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1.3 Exercise 6

February 9th, 2009 No comments

I've been a little remiss about writing problems and their solutions out this last week because I'm taking the civil service exam and have been studying for it.  There is lots of history that I don't know!  There is lots of math that I don't know either, but I think I want to aggrandize my knowledge set so that it is diverse, than so specialized.  I favor Encyclopedism. 

Without further ado, however, here's exercise 1.3.6.  This is interesting like the first problem on Equivalence Relations was interesting; ordering based on parabolas.

"Define a relation on the plane by setting

 (x_0, y_0) < (x_1, y_1) if either  y_0 - x_0^2 < y_1 - x_1^2 , or  y_0 - x_0^2 = y_1 - x_1^2 and  x_0 < x_1 .  Show that this is an order relation on the plane, and describe it geometrically."  

(Taken from Topology by James R. Munkres, Second Edition, Prentice Hall, NJ, 2000. Page 29.)

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SOLUTION 

Comparability: Choosing two points  (x_0, y_0) \neq (x_1, y_1) , either  y_0 - x_0^2 < y_1 - x_1^2 or   y_0 - x_0^2 < y_1 - x_1^2 (or both, by the definition of "or": non-reflexivity and transitivity will exclude one or the other possibility).  If they are equal, then  x_0 < x_1 or  x_0 > x_1 (or both).  If  x_0 = x_1 ,  y_0 = y_1 , and then  (x_0, y_0) = (x_1, y_1) , contrary to our assumption.

Non-reflexivity: we want to show that for no  (x, y) in the plane the relation  (x, y) < (x, y) holds.  So suppose it holds for some point.  This means  y^2 - x < y^2 - x , which is not true because of the identity (reflexive) property of equality (an element equals itself).  So then we conclude that  y^2 - x = y^2 - x . At this point we have to check the second criterion,  x < x .  Again this contradicts the identity (reflexive) property of equality.  Our assumption must have been wrong, so there is no  (x, y) that is lesser than itself.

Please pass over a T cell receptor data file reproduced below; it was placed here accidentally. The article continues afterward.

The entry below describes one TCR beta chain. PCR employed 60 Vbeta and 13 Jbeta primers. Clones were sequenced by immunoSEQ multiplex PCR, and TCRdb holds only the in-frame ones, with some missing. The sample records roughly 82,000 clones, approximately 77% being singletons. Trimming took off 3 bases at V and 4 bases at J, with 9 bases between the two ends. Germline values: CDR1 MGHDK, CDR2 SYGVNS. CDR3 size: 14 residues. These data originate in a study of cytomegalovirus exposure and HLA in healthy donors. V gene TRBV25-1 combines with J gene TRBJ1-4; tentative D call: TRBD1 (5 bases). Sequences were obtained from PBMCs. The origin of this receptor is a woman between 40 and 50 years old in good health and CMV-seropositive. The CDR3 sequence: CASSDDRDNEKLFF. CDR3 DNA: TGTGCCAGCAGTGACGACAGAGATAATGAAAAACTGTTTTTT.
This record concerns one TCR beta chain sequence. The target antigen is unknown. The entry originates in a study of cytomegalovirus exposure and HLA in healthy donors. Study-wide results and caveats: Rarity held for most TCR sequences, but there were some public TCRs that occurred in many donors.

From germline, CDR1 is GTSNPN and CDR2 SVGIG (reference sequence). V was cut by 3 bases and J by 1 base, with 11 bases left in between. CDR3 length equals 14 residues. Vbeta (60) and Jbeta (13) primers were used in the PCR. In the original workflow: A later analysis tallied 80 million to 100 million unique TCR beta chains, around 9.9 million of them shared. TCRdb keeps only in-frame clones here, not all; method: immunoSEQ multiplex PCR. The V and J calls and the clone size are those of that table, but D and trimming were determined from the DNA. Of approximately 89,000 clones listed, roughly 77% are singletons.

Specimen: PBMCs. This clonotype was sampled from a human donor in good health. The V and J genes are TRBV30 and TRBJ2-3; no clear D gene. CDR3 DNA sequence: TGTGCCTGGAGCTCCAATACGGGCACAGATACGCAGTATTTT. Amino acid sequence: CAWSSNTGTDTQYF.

Transitivity.  We want to show that  (x_0, y_0) < (x_1, y_1) and  (x_1, y_1) < (x_2, y_2) \Rightarrow (x_0, y_0) < (x_2, y_2) . There are four cases.  In the first case,  y_0^2 - x_0 < y_1^2 - x_1 and  y_1^2 - x_1 < y_2^2 - x_2 .  This implies  y_0^2 - x_0 < y_1^2 - x_1 < y_2^2 - x_2 , and  y_0^2 - x_0 < y_2^2 - x_2 . This last step is justifiable because the order relation of the reals is axiomatic (hence, transitivity of the reals is axiomatic). In the second case,  y_0^2 - x_0 < y_1^2 - x_1 , and   y_1^2 - x_1 = y_2^2 - x_2 and  x_1 < x_2 .  Substitution shows the implication:  y_0^2 - x_0 < y_2^2 - x_2 .  In the third case,  y_0^2 - x_0 = y_1^2 - x_1 and  x_0 < x_1 , and   y_1^2 - x_1 < y_2^2 - x_2 .  Again substitution shows the implication:  y_0^2 - x_0 < y_2^2 - x_2 .  Finally, in the fourth case,  y_0^2 - x_0 = y_1^2 - x_1 and  x_0 < x_1 , and  y_1^2 - x_1 = y_2^2 - x_2 and  x_1 < x_2 .  This in turn suggests  x_0 < x_1 < x_2 , and  x_0 < x_2 .  Again, this last step is justifiable because we inherit transitivity of the reals from the axiomatic fact that the reals are ordered.

For two points in different standard parabolas  y - x^2 = K , the point that is "lesser" is in the bottomest parabola.  For two points on the same parabola, the one on the left is lesser.  Put a different way, for a single point, such a point is lesser than all the points in parabolas above its own, and lesser than points on the same parabola to the right of itself.